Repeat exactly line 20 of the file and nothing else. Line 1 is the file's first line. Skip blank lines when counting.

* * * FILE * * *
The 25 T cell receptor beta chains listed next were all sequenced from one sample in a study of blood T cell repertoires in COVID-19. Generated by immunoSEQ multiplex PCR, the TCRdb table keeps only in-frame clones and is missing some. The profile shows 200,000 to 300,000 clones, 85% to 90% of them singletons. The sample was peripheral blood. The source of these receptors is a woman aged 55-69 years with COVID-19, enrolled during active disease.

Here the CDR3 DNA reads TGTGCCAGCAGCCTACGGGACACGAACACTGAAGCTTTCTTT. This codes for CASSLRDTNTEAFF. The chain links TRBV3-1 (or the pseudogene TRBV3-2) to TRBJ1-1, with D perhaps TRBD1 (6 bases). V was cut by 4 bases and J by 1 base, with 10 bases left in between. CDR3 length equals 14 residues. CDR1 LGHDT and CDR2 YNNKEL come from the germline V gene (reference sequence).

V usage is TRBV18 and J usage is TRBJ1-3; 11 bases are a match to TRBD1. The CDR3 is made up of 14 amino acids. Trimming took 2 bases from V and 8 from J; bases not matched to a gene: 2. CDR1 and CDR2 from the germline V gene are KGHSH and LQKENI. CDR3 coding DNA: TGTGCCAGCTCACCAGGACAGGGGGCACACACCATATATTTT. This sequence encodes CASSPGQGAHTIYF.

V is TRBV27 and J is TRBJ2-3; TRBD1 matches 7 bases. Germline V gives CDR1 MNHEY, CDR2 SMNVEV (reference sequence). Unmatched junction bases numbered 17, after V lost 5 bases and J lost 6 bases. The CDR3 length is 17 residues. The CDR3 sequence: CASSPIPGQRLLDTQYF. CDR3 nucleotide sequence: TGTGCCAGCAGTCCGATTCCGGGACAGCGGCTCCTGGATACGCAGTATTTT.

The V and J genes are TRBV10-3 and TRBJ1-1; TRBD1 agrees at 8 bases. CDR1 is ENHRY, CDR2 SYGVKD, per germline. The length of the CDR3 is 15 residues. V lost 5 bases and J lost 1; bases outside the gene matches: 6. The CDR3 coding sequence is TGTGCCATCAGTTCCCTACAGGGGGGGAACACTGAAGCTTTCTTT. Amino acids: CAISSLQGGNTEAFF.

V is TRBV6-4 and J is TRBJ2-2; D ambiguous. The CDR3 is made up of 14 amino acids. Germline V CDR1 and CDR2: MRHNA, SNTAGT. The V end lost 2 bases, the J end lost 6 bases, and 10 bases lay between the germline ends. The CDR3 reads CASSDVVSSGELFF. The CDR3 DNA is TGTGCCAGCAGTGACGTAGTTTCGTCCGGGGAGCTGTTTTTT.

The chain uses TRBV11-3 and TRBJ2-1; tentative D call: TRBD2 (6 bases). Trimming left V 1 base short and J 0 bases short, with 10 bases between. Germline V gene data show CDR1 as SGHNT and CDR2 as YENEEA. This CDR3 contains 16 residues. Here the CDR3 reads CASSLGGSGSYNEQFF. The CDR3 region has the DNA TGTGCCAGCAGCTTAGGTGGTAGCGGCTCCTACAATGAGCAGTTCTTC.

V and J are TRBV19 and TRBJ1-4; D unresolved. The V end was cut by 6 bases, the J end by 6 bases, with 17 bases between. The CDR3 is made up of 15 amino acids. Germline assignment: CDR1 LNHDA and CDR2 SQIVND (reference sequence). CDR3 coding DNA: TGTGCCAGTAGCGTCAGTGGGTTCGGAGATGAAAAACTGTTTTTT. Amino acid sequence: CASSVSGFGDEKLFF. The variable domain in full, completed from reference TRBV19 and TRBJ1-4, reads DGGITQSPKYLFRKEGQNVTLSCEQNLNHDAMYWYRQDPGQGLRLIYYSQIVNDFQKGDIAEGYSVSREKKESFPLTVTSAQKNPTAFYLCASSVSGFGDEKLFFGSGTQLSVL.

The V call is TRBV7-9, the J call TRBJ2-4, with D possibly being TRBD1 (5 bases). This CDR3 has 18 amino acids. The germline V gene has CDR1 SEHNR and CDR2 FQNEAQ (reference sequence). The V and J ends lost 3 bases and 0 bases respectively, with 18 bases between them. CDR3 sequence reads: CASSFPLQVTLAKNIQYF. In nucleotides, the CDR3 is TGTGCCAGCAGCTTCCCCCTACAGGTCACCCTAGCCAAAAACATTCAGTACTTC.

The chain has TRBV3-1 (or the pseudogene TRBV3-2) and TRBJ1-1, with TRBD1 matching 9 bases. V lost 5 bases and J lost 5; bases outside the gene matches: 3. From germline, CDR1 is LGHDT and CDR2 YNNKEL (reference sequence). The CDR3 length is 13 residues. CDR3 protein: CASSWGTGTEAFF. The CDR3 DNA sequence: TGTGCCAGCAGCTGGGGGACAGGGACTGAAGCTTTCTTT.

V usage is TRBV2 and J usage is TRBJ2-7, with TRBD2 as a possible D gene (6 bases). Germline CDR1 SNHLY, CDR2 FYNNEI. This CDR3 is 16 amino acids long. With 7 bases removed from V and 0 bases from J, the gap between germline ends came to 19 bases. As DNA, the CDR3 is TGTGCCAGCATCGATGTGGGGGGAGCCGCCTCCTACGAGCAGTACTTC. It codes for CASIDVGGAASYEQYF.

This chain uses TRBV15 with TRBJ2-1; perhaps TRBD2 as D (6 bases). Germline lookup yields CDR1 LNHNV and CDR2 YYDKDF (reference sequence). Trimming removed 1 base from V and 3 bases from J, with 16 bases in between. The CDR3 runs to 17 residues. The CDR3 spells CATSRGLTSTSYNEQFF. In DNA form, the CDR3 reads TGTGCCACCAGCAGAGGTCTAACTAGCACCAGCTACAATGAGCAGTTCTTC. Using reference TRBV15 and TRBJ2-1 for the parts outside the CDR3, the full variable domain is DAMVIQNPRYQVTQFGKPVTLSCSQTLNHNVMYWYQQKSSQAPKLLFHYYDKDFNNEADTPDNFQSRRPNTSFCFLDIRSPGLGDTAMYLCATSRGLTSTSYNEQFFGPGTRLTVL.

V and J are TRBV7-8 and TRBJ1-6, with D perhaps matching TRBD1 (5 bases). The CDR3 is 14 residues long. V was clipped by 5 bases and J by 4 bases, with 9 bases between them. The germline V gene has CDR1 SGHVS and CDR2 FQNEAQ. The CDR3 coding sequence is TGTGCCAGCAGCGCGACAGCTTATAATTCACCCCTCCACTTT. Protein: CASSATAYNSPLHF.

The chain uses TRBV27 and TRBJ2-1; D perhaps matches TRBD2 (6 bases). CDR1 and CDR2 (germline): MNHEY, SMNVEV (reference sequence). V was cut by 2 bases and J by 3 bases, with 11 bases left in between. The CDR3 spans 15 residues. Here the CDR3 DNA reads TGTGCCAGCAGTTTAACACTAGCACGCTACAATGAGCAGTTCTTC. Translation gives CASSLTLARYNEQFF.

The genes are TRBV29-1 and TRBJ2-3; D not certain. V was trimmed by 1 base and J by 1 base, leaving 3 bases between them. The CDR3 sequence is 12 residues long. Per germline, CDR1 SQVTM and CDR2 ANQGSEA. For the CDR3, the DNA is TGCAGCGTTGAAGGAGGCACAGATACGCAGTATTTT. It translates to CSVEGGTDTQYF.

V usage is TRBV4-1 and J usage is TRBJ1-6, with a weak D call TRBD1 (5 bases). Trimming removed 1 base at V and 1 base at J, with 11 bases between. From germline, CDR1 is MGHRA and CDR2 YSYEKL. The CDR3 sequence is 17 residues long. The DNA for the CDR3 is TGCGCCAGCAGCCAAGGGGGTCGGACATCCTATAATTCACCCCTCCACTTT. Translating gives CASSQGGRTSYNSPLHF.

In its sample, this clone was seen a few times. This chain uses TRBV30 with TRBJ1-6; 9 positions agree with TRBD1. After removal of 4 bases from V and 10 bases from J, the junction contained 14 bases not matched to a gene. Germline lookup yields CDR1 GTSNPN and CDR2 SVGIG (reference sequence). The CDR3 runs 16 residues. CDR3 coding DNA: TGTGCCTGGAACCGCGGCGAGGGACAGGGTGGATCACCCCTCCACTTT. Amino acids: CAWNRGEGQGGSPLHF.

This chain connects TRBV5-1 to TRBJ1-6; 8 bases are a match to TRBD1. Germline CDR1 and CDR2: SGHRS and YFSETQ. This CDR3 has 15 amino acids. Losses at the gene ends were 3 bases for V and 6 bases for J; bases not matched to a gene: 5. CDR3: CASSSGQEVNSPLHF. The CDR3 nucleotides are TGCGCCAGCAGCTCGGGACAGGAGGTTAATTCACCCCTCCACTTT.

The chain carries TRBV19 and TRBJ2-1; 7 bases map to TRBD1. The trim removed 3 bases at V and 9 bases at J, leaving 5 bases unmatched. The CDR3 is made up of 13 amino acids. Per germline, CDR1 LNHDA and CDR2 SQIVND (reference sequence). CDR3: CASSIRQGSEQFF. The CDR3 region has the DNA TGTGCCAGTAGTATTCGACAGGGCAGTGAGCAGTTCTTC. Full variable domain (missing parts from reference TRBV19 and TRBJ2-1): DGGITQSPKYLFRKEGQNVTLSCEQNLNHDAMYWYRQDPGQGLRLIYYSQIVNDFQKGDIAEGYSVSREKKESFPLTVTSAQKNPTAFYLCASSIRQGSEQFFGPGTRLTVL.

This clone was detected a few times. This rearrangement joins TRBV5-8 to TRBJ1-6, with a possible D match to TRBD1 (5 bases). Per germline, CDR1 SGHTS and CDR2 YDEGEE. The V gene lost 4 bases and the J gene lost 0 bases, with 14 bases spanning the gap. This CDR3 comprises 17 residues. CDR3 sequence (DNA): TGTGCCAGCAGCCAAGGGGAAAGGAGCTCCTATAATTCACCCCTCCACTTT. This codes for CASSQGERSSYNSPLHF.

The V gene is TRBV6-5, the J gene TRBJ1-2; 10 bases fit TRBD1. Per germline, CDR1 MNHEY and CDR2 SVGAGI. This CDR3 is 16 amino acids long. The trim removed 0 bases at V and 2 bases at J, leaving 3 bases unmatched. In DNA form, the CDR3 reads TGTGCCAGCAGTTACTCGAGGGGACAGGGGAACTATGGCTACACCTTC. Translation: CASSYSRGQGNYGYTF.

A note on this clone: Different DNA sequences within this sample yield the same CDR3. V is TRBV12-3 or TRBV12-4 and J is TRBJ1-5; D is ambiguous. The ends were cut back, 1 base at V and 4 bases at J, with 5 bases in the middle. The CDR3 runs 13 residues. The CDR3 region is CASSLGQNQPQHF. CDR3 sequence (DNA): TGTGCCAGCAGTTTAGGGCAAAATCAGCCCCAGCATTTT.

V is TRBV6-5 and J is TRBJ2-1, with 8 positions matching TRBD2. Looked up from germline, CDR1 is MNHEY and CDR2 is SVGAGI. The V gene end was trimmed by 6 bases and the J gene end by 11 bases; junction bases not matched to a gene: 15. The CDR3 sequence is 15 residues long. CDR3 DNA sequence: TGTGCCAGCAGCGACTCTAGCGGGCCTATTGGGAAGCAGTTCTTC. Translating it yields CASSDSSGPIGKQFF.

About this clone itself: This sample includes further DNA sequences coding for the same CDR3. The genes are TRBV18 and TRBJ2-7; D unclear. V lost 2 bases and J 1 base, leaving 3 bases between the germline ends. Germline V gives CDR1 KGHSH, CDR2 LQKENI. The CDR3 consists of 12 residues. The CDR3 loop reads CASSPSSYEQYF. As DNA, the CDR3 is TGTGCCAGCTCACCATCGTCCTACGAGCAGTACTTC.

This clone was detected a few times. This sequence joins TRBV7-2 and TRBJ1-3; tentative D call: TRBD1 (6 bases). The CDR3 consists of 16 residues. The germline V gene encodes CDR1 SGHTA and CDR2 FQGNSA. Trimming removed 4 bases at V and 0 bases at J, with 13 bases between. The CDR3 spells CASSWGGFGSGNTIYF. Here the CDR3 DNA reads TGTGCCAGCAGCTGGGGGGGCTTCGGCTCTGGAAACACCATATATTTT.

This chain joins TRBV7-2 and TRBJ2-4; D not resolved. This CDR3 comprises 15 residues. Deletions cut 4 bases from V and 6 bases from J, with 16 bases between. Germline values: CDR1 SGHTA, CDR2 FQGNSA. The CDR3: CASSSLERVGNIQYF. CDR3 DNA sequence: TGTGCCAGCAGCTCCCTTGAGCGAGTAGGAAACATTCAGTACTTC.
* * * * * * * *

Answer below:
This clone was detected a few times. This rearrangement joins TRBV5-8 to TRBJ1-6, with a possible D match to TRBD1 (5 bases). Per germline, CDR1 SGHTS and CDR2 YDEGEE. The V gene lost 4 bases and the J gene lost 0 bases, with 14 bases spanning the gap. This CDR3 comprises 17 residues. CDR3 sequence (DNA): TGTGCCAGCAGCCAAGGGGAAAGGAGCTCCTATAATTCACCCCTCCACTTT. This codes for CASSQGERSSYNSPLHF.